Influence of Avatar Choice on Teacher Expectations and Perceptions of Student Success

Influence of Avatar Choice on Teacher Expectations and Perceptions of Student Success

Dennis Beck (University of Arkansas, USA)
DOI: 10.4018/jgcms.2012010101
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Abstract

The gender and ethnicity of students have been shown to affect teacher expectations. As part of a Multi User Virtual Environment (MUVE), people socially interact via avatars that have the capability to be customized to details of ethnicity and gender. Teachers in MUVEs instruct students with little knowledge of potential biases and prejudices toward avatars of different genders and ethnicities. This study’s purpose was to examine the influence of student avatar choice of gender and ethnicity on teachers’ expectations. Teachers were asked to review a transcript, image, and video of a student avatar and then respond about the student’s intellectual and relational abilities. Results indicate that avatar gender and ethnicity influence teachers’ expectations. Results may help teachers discover potential biases and prejudices toward some student avatars, as well as level the playing field for student avatars of differing genders and ethnicities.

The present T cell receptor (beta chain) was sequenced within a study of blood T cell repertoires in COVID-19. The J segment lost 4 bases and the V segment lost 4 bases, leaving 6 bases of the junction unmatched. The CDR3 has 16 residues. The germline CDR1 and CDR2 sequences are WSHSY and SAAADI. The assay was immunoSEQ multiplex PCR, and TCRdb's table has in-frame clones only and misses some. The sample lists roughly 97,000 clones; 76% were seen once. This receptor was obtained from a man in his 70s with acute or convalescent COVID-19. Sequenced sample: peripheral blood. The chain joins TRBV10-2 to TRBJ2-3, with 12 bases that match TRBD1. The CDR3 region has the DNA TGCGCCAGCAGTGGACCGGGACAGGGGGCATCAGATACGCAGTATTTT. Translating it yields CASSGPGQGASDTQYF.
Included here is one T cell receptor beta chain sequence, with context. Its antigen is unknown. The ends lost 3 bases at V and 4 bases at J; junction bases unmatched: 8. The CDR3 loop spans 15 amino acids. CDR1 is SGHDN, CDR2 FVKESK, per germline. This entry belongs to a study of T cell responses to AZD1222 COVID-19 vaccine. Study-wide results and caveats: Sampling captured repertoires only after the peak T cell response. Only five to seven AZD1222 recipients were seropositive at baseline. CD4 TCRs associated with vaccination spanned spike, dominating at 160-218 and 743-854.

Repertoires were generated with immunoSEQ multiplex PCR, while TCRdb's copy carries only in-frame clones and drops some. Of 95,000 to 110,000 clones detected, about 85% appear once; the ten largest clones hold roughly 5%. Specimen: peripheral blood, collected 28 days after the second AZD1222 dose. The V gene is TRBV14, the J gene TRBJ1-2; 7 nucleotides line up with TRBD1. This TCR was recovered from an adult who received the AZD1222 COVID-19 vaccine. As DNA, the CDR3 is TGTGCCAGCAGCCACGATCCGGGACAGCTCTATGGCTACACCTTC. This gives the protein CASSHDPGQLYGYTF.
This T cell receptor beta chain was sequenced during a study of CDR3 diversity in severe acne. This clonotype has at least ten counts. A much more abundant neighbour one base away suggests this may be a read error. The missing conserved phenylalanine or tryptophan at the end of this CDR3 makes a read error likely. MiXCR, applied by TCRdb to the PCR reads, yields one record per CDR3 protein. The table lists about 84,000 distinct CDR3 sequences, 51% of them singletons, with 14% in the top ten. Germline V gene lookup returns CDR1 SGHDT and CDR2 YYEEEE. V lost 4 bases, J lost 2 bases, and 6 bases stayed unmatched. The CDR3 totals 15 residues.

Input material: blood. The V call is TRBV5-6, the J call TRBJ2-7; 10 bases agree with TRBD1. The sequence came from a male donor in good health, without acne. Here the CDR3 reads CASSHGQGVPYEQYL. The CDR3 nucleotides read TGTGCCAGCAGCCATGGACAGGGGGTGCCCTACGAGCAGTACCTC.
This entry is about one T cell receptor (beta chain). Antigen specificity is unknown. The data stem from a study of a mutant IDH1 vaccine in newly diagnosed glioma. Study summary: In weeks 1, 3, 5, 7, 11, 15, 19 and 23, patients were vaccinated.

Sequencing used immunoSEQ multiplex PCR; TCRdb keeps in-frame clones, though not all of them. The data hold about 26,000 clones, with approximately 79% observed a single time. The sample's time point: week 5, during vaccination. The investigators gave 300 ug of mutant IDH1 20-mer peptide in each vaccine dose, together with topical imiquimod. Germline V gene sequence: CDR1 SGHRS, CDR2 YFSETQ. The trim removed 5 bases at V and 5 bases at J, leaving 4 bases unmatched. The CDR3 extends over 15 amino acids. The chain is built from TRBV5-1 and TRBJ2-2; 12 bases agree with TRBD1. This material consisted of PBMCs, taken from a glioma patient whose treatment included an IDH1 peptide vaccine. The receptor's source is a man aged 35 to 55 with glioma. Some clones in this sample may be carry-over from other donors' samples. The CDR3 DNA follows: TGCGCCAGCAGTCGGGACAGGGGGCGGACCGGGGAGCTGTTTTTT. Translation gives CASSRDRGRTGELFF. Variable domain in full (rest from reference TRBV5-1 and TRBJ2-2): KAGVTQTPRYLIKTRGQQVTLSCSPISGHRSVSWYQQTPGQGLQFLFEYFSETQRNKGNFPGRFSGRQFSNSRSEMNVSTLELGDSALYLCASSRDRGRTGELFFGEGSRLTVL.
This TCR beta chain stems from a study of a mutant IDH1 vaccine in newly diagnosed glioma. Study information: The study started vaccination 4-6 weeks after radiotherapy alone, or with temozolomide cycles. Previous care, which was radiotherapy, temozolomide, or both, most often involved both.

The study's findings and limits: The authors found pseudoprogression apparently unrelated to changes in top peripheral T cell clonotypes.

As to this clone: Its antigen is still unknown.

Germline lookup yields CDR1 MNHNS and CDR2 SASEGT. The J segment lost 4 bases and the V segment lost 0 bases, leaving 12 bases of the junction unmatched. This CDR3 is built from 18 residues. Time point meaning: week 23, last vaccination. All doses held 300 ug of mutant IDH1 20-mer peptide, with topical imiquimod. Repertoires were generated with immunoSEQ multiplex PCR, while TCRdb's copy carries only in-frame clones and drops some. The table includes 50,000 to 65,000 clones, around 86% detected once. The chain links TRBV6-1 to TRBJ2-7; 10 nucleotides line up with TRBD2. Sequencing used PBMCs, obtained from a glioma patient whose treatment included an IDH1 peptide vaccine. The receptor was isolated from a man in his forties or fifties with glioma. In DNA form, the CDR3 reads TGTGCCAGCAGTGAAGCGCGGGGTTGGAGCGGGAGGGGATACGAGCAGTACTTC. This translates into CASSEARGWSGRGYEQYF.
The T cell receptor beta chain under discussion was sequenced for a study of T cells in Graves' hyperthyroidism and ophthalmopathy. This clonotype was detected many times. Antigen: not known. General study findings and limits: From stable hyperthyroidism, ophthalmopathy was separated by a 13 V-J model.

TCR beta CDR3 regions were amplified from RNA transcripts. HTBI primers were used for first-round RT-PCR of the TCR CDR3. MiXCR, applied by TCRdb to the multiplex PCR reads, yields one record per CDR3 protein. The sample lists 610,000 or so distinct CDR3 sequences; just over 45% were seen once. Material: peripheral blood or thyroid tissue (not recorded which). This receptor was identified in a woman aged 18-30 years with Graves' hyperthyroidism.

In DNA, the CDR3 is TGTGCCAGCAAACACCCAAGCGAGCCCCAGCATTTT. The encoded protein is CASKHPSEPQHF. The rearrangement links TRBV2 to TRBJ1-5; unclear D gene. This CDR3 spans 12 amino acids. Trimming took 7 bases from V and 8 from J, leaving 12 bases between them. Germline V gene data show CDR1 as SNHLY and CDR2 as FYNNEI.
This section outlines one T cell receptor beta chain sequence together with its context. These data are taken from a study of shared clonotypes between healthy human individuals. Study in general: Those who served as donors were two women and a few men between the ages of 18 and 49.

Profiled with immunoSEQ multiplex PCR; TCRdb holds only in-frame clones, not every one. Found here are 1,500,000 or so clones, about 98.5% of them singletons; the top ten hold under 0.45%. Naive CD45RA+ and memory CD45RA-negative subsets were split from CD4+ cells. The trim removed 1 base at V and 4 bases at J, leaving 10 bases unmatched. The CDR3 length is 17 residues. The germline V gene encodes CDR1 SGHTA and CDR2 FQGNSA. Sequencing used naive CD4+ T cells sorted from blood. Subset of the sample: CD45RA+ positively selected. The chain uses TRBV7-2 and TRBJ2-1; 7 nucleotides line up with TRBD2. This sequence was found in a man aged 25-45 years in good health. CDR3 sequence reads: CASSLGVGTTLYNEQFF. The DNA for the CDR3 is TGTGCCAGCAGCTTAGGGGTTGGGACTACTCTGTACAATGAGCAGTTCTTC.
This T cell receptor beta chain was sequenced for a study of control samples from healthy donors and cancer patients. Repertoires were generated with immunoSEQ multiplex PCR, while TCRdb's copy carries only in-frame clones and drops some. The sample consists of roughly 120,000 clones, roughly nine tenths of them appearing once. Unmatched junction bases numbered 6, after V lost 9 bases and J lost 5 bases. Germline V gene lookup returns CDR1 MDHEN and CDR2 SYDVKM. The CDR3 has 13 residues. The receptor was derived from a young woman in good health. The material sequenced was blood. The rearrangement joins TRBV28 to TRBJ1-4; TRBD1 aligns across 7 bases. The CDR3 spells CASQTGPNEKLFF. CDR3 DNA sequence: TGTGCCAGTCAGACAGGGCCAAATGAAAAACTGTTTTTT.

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In related research from the realm of computer mediated communication (CMC), some scholars developed the equalization hypothesis – the idea that CMC induces a state of ‘disembodiment’ that would act to dissolve negative stereotypes toward those of differing gender and ethnicity (Dubrovsky, Kiesler, & Sethna, 1991; Kang, 2000; Kiesler, Siegel, & McGuire, 1984). For example, Sproull and Kiesler (1991) demonstrated gender-related equalization effects of CMC group interaction. These and other findings suggested that physical isolation and visual anonymity contributed to equalizing group interaction by minimizing anticipated disadvantage or threats associated with one’s social identity (Bordia, 1997; Connolly, Jessup, & Valacich, 1990).

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